Masonic Temple, 307 Chestnut Street, Berea, Kentucky

From Placeography

(Difference between revisions)
Jump to: navigation, search
(New page: {{Infobox Building |state-province=Kentucky }} {{Location}} {{AddaMemory}} {{Textarea Building}} {{Memory Header}} == Photo Gallery == == Related Links == == Notes == <div class="refere...)
Line 4: Line 4:
{{Location}}
{{Location}}
{{AddaMemory}}
{{AddaMemory}}
-
{{Textarea Building}}
+
{{Textarea Building
 +
|house_intro=A [[wikipedia:Neoclassical_architecture|Classical Revival]]  style entrance identifies this two-story brick building, known as the Masonic Temple.  Engaged fluted Corinthian columns support a classical pediment over the transomed central doorway.  An embossed metal cornice contributes to the overall formality of the entrance.  To the sides of the entrance, glassed storefronts provide access to the first floor shops.  On the second floor five original window bays with stone sills have been felled with brickwork, as have the nine bays on the side facades.  A brick belt course of vertically laid stretches encircles the building.  On the front facade brick pilasters extend from the sides of the entrance’s pediment to a corbelled belt course.  A parapet forms a central pointed gable that incorporates a stone plaque, continuing the centrality of the facade.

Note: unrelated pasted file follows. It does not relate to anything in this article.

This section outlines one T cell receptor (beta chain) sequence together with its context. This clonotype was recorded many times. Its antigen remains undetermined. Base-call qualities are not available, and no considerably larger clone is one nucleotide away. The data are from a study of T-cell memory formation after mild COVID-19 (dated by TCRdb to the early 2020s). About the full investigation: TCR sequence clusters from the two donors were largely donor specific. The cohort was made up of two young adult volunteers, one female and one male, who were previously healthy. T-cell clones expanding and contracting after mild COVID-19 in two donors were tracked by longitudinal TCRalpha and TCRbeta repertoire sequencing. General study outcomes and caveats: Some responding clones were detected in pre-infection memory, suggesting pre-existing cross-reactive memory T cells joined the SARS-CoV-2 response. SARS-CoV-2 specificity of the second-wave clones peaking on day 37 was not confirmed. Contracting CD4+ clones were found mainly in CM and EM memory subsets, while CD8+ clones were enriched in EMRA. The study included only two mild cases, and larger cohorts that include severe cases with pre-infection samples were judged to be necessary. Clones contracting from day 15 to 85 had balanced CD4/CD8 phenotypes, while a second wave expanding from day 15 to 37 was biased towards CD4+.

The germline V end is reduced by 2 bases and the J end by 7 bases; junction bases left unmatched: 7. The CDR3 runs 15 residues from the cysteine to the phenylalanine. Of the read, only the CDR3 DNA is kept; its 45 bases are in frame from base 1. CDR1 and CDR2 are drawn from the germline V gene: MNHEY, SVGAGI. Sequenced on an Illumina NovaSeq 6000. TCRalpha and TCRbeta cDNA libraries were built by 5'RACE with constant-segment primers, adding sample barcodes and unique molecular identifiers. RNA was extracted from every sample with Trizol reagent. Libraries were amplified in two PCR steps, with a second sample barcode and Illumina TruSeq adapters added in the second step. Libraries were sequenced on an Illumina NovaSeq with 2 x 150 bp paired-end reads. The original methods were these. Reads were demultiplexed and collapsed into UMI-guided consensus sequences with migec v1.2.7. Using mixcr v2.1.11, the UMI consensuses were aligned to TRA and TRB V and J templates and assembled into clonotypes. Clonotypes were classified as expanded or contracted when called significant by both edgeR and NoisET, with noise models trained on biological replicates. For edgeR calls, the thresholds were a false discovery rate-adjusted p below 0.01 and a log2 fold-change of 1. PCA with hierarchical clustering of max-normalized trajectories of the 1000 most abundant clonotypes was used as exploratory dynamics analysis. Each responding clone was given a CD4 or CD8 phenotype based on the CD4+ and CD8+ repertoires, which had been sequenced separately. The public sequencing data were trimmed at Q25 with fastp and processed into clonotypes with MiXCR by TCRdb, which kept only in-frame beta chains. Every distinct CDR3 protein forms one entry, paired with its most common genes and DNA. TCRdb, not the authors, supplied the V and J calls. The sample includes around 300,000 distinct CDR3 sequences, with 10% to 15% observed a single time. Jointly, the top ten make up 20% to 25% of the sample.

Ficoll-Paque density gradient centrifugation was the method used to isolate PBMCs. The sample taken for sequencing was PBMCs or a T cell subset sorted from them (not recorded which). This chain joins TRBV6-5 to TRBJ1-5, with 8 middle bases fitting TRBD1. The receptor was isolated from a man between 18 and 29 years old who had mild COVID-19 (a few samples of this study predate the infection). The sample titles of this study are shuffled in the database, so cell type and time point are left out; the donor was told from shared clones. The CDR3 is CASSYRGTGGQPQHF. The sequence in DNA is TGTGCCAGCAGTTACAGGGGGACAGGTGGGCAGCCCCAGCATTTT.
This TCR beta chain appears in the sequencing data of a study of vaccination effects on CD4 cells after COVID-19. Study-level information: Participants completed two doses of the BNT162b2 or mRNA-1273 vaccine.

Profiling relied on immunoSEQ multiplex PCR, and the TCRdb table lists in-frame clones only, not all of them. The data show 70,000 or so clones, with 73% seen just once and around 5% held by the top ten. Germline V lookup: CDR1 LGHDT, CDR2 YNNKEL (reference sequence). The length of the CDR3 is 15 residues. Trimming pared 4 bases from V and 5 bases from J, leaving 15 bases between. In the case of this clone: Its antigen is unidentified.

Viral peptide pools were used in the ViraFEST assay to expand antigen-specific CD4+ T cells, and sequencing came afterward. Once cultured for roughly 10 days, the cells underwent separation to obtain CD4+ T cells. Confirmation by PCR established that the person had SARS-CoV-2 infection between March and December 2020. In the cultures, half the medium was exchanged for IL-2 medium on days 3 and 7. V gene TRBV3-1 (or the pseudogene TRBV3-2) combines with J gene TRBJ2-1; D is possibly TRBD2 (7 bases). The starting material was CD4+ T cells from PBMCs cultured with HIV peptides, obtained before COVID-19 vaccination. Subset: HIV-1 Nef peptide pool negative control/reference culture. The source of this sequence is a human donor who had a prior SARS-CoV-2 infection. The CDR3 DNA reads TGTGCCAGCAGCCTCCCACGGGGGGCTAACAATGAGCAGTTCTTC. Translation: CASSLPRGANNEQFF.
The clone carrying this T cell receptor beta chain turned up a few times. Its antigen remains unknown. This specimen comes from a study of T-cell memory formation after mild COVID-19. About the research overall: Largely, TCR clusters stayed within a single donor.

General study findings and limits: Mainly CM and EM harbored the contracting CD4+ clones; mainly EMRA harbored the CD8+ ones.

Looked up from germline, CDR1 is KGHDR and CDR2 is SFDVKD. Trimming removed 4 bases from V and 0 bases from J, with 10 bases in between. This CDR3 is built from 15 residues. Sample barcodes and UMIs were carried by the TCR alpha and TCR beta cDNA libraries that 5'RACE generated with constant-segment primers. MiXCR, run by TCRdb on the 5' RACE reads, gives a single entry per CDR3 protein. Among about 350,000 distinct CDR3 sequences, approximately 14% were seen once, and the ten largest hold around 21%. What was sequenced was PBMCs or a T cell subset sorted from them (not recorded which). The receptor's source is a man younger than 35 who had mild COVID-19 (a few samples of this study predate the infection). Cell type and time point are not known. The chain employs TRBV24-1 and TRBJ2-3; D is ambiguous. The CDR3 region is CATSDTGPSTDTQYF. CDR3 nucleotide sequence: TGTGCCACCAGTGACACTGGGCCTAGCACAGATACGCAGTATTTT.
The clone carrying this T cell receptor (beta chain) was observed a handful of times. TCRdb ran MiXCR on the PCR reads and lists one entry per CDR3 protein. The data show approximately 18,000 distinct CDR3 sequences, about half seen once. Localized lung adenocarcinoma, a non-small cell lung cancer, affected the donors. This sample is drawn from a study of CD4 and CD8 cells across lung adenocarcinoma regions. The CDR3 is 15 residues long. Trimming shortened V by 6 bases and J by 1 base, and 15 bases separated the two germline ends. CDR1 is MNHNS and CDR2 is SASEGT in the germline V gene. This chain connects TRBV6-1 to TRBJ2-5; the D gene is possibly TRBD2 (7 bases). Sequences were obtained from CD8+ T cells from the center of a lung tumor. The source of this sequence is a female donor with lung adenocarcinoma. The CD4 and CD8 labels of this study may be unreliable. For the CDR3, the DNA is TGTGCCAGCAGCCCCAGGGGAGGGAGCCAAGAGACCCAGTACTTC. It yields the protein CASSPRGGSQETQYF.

+
}}
{{Memory Header}}
{{Memory Header}}
== Photo Gallery ==
== Photo Gallery ==

Revision as of 18:34, September 19, 2008

Edit with form
State/province: Kentucky



[[Category:Buildings in {{{city-locality}}}, Kentucky]]


A Classical Revival style entrance identifies this two-story brick building, known as the Masonic Temple. Engaged fluted Corinthian columns support a classical pediment over the transomed central doorway. An embossed metal cornice contributes to the overall formality of the entrance. To the sides of the entrance, glassed storefronts provide access to the first floor shops. On the second floor five original window bays with stone sills have been felled with brickwork, as have the nine bays on the side facades. A brick belt course of vertically laid stretches encircles the building. On the front facade brick pilasters extend from the sides of the entrance’s pediment to a corbelled belt course. A parapet forms a central pointed gable that incorporates a stone plaque, continuing the centrality of the facade.

Contents


Memories and stories

Photo Gallery

Related Links

Notes

    Personal tools
    Contribute
    [http://discussions.mnhs.org/HP/oneonone.cfm snubnosed]